A government news conference was disrupted on Monday when a man started heckling Minister for Human Rights and Minorities Michael Kocáb. When the floor opened for questions after the conference, an elderly gentleman took the microphone and complained that while minorities were represented and lobbied for by Mr Kocáb, pensioners received no such aid from the minister. The gentleman refused to hand over the microphone when asked. News website Novinky.cz reported that the heckler was unhappy about a rise in the price of his rent and complained that Mr Kocáb was offering him no protection, unlike, he said, the young squatters recently evicted from Prague’s Milada squat, for whom the minorities and human rights’ minister found replacement accommodation.
A further 20 cases of swine flu were registered in the Czech Republic over the weekend, the Health Ministry said on Monday, bringing the total number of cases in this country to 63. According to the ministry, the majority of those infected did not need hospital treatment and were recovering in isolation at home, without needing to use antivirals. A spokesperson for the ministry added that none of those infected displayed any signs of further health complications, and that all of the patients were on course to make a full recovery. The new cases were mostly registered in people who had returned to the Czech Republic from abroad, notably Great Britain, the United States and Spain, though several of the patients had not recently left the country, and had contracted the virus from those they had been in contact with here.
The Czech Interior Ministry’s voluntary repatriation scheme will be extended to cover illegal immigrants as of September 14, a ministry spokesperson said on Monday. So far, 1871 people have taken part in the government’s repatriation scheme, which offered foreigners recently made redundant in this country a free plane ticket home and a lump sum of 500 euros. The illegal aliens who choose to take part in the scheme will in some cases have to pay for their own transport home, and will subsequently be banned from the Czech Republic for up to three years. The Interior Ministry has said previously that the controversial project is to help reduce the risk of crime committed by unemployed foreigners in the Czech Republic.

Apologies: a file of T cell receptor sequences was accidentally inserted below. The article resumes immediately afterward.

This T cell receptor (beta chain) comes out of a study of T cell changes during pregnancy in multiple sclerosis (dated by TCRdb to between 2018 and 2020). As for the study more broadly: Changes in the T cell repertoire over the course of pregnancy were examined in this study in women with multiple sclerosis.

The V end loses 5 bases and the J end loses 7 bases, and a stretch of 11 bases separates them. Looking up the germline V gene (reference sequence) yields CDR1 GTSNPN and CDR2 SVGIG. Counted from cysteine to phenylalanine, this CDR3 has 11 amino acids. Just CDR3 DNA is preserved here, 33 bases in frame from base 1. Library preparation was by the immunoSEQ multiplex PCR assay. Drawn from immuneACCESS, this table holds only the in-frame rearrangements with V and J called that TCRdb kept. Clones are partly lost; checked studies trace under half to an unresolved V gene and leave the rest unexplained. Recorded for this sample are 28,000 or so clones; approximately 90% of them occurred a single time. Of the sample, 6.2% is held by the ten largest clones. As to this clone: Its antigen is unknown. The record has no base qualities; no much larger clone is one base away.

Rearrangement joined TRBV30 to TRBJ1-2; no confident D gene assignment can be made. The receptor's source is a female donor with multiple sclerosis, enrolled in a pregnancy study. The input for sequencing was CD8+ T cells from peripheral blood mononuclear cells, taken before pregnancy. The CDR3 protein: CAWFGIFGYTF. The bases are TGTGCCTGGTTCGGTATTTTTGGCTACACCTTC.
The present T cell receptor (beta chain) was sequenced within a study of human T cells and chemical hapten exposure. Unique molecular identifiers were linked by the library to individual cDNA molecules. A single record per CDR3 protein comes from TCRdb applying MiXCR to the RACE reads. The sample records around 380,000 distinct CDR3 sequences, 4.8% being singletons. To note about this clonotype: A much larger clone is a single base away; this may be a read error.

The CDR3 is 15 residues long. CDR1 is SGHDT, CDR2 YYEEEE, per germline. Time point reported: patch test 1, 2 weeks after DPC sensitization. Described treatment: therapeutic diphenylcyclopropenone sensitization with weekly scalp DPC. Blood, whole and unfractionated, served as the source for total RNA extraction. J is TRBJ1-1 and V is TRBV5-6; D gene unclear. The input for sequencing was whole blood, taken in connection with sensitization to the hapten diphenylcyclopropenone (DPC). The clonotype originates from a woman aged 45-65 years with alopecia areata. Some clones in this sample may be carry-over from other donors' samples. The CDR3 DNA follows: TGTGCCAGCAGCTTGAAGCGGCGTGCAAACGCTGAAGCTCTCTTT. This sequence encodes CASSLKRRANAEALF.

The Czech Communist Party has said that it is ready to apologise for wrongs committed under communism in the former Czechoslovakia if that leads to closer cooperation with the centre-left Social Democrat Party after October’s elections. On Monday, Communist leader Vojtěch Filip told Hospodářské noviny that ‘the left’s cooperation’ was ‘in everyone’s best interest’ and that his party was ready to say sorry, if that would lead to closer ties between the two parties. According to Hospodářské noviny, however, the Social Democrats have no interest in such a deal. Deputy Chairman of the Social Democrats Zdeněk Škromach told the paper that the Communists could well apologise, but that this would not change anything. The Communist Party already apologised for past wrongs after the Velvet Revolution in 1989.
The European Union will not make a decision on whether to re-impose visas for Canadians until the autumn, Czech Foreign Minister Jan Kohout said in Brussels on Monday. The Czech Republic has asked the EU to consider introducing visas for Canadians in retaliation to Ottawa’s decision to re-introduce visas for Czechs. According to Mr Kohout on Monday, however, the EU’s response first has to be considered by the European Commission and nothing will be decided upon before September. Following two years of visa-free travel, Canada reintroduced visas for Czechs on July 14 after thousands of Czech Roma applied for asylum.